in the distance and just vaguely discernible without binoculars, the Acropolis was a miniscule
silhouette. That’s where I used to live, I thought, and now we live here. After a
few days I found a job as a waiter in one of the restaurants high up near the main church.
In my breaks I’d smoke a cigarette in the park and watch Gypsy women hanging laundry
over bushes and branches or just debating round their prams. Returning home, I’d
usually pick up a couple of beers from the kiosk opposite then go inside and scribble down
thoughts and poem fragments or practise my repertoire on the bouzouki, a battered instrument
bought for next to nothing a year ago in a shop that had been about to close down. There
was a chance they might let me play in the restaurant, come summer, just a little, if they
thought I was any good.
Out of the blue there was
a knock on the door and Maria had come to live with us. I searched the cupboards for another
blanket and told her she could sleep on the floor. The Syrian didn’t seem to mind
but after three weeks he opened a small Perspex cover in the hall and removed something
from a socket so she couldn’t take any more extended hot baths. I don’t remember
ever having sex there although I suppose we must have done. When I went to work,
she’d often accompany me up the hill as far as the park and pass the time drinking
fizzy orange juice at the upper kiosk and chatting to the bored owner.
One afternoon I woke up with a nasty hangover. I’d spent
the previous night with my old friends in Athens; on the writing desk stood an empty Ouzo
bottle, loose change and some worry beads. Maria looked up at me intently from under dark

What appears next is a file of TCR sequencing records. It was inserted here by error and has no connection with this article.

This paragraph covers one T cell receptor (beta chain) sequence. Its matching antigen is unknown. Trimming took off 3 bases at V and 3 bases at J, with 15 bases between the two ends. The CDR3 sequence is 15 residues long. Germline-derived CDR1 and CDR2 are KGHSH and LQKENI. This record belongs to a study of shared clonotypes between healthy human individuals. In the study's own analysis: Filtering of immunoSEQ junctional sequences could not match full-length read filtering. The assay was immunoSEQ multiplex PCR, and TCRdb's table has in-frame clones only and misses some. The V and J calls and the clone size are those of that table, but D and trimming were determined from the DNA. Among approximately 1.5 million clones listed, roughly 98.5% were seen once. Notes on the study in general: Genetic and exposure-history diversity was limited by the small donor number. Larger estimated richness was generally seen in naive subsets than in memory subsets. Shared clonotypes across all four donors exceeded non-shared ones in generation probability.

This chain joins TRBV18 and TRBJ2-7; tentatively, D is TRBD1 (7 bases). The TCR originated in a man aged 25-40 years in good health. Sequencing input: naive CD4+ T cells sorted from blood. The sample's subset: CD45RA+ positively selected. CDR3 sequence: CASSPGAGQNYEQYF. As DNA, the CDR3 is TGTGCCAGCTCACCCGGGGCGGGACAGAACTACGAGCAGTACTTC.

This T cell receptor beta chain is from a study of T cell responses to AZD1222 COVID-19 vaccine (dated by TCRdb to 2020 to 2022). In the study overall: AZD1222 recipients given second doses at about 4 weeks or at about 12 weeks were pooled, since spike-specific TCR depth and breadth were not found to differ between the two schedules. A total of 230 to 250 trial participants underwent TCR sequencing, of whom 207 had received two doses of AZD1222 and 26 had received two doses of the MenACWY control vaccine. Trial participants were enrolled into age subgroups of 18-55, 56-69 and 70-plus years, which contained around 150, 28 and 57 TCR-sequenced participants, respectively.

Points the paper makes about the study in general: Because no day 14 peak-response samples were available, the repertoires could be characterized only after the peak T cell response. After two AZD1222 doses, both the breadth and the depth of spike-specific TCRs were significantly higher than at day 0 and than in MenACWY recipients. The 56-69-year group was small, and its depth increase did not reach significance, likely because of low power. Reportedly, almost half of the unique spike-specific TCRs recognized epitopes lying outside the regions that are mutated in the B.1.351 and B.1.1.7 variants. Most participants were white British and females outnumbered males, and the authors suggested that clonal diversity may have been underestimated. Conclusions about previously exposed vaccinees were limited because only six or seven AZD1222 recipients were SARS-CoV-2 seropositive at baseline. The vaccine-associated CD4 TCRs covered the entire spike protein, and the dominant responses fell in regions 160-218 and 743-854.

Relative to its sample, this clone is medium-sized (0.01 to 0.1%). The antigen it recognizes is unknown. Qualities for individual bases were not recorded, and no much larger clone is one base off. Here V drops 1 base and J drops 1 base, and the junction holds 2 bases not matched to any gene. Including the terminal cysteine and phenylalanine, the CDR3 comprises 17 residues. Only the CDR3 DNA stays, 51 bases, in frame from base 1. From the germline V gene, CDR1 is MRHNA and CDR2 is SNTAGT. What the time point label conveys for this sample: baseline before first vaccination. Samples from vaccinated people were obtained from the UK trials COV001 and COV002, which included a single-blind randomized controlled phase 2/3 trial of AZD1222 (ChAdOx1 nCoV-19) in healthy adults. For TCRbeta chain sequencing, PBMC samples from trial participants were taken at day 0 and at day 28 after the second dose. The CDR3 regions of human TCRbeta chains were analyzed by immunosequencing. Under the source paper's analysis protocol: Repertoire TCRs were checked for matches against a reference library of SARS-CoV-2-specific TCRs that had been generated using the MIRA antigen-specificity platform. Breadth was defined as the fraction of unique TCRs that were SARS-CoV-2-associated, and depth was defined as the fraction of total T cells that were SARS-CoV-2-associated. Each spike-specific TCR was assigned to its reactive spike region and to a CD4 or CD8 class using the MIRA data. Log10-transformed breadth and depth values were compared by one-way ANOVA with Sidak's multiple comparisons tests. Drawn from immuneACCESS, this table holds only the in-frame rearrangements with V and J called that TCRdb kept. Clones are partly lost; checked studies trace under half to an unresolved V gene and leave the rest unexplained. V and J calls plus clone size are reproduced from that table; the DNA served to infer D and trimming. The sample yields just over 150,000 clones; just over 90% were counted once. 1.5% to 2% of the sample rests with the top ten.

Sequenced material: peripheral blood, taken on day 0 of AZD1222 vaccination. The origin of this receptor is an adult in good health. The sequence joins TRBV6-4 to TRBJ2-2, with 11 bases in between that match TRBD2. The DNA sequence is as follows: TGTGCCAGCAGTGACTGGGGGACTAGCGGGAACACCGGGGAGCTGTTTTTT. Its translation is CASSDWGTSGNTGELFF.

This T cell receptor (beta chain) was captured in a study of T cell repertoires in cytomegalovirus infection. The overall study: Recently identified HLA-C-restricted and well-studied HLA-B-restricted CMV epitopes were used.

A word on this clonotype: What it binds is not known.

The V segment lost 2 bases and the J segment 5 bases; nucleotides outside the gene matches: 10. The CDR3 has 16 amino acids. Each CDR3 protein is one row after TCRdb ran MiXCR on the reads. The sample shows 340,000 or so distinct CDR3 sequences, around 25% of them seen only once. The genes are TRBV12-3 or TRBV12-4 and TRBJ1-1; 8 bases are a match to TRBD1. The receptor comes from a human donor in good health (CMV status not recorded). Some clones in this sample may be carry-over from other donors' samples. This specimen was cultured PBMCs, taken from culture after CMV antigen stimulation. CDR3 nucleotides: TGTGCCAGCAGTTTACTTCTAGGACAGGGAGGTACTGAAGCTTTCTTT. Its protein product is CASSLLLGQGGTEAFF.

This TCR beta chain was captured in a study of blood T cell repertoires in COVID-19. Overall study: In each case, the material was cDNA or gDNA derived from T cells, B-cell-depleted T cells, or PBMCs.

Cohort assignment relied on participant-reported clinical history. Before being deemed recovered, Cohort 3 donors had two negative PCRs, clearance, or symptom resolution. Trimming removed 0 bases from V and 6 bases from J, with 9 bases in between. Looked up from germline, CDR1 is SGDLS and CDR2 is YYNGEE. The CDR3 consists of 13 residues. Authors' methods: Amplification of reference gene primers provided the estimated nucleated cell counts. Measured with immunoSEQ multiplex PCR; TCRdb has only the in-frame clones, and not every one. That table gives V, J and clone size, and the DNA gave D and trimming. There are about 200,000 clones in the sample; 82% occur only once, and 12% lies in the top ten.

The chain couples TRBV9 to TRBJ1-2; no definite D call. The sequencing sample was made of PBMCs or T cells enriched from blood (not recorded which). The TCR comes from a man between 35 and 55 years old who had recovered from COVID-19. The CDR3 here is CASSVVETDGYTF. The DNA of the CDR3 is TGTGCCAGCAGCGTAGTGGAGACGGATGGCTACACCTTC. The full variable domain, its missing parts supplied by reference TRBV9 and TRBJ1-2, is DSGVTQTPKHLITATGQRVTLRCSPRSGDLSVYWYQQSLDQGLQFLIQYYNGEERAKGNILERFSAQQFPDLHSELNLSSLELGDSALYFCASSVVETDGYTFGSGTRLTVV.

curls. Stretched out on the blanket, she’d folded my fleece-lined windjammer into
the shape of a pillow. I had no idea where the beads had come from or why Maria was scrutinising
“Five in the morning,” she said. “I was worried.”
need to be,” I said.
“Why did you have
to go off drinking with that bunch of idiots? You’re much better than them –
listen, you’re a quality guy. You even write poetry. I love you … I love this
jacket as well because it belongs to you. Forget them and start occupying with me.”
Maria surprised me often but I’d never heard her say such
things. I smiled weakly, shuffled off to the bathroom, then said I was going
out for a breath of air. At the corner store I bought a plastic bottle of
mineral water, gulped at it, then took off in an odd direction. The jaded evening
sun hung low over the sea as if not sure where to go. A restless impulse carried me inland
for hours. I crossed bridges, streams, parks and squares until eventually it began to grow
dusk. Sitting down in a small park completely lost I spotted a wine shop across the road,
went inside and had my bottle filled from one of several old pine barrels before returning
to the same bench. Some kids nearby were playing ball, kicking up grit and shouting and
swearing noisily. I contemplated the bottle then sipped. The cheap Retsina
looked the colour of urine and had an acid edge. I lit a cigarette then took
another sip as the stars came out and the warm glow of Maria’s words began to
expand in my stomach.
John Short lives in Liverpool, England and is
active on the local poetry scene. His poems and stories are now widely published.
A previous contributor to Yellow Mama, he’s appeared most recently in Hobo Camp Review,
Abergavenny Small Press, Chester Poets Anthology 2021 and StepAway Magazine. He’s
published four books – one of stories and three of poetry, the latest being Those
Ghosts (Beaten Track 2021).